The beginning of the 21st century has been marked by three distinct waves of zoonotic coronavirus outbreaks into the human population. The COVID-19 (coronavirus disease 2019) pandemic is caused by severe acute respiratory syndrome coronavirus 2 (SARS-CoV-2) and emerged as a global threat endangering the livelihoods of millions worldwide. Currently, and despite collaborative efforts, diverse therapeutic strategies from ongoing clinical trials are still debated. To address the need for such an immediate call of action, we leveraged the largest dataset of drug-induced transcriptomic perturbations, public SARS-CoV-2 transcriptomic datasets, and expression profiles from normal lung transcriptomes. Most importantly, our unbiased systems biology approach prioritized more than 50 repurposable drug candidates (e.g., corticosteroids, Janus kinase and Bruton kinase inhibitors). Further clinical investigation of these FDA-approved candidates as monotherapy or in combination with an antiviral regimen (e.g., remdesivir) could lead to promising outcomes in patients with COVID-19.

18.
J Infect Dev Ctries ; 14(12): 1374-1379, 2020 12 31.
Article in English | MEDLINE | ID: covidwho-1000366

ABSTRACT

INTRODUCTION: Coronavirus infectious disease 2019 (COVID-19) is currently one of the most important public health crises affecting the global human population. It continues to spread widely, as the world still lacks specific treatments and a vaccine for the virus. The scenario of COVID-19 in Yemen seems obscure due to the lack of adequate data, therefore, we developed an electronic questionnaire and distributed it online among Yemeni people. The aim of this study was to understand the COVID-19 epidemiological situation in Yemen better since there is currently limited published data and limited availability of COVID-19 testing. METHODOLOGY: A 34-question web-based survey was distributed on social media outlets targeting people in Yemen. Data aggregation, analysis, and visualization were performed using Tableau and Microsoft Excel. RESULTS: 2,341 individuals reported symptoms concerning for COVID-19 infection, with 25.4% reporting a chronic medical condition. Diabetes, hypertension, asthma, and immune deficiency were associated with increased severity of the disease, while obesity, cardiovascular disease, kidney disease, and liver disease were not. Only 37 individuals (1.6%) had a confirmatory COVID-19 PCR test. The presence of high fever, dyspnea, chest pain, and dysphagia were symptoms that tended to be correlated to worse clinical outcomes. CONCLUSIONS: This study provides some important information about the early overspread of COVID-19 within the Yemeni community in May, June, and July of 2020. It shows that online questionnaires may help in collecting data about pandemics in resource-limited countries where testing availability is limited.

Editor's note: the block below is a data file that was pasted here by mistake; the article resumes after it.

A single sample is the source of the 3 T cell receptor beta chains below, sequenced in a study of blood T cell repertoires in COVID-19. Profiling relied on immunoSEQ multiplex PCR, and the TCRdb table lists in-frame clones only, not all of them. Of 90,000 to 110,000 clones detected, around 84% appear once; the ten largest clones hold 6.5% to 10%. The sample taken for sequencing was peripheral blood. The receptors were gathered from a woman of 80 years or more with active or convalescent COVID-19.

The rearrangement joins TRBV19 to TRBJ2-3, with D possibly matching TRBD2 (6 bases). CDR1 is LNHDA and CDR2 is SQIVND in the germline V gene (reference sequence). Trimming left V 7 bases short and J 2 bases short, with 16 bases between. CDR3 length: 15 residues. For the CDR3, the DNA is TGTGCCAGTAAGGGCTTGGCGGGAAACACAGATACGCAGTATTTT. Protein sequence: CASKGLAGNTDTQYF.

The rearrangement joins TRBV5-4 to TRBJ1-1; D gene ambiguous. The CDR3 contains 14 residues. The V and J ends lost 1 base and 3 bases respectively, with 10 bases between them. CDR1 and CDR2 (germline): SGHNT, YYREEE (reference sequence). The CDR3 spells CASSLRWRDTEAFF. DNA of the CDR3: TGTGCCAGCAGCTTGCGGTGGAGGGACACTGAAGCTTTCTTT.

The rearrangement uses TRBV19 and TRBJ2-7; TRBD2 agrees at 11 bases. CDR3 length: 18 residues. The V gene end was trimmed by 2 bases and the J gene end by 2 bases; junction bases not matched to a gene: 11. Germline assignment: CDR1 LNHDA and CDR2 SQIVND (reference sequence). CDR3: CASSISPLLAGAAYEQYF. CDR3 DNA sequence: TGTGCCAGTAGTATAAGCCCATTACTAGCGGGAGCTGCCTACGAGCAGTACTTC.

Subject(s)
COVID-19/epidemiology , COVID-19/transmission , Surveys and Questionnaires , Adult , COVID-19/physiopathology , COVID-19 Nucleic Acid Testing , Comorbidity , Female , Humans , Male , SARS-CoV-2/genetics , Severity of Illness Index , Social Media , Yemen/epidemiology , Young Adult
19.
Front Pediatr ; 8: 584694, 2020.
Article in English | MEDLINE | ID: covidwho-993402

ABSTRACT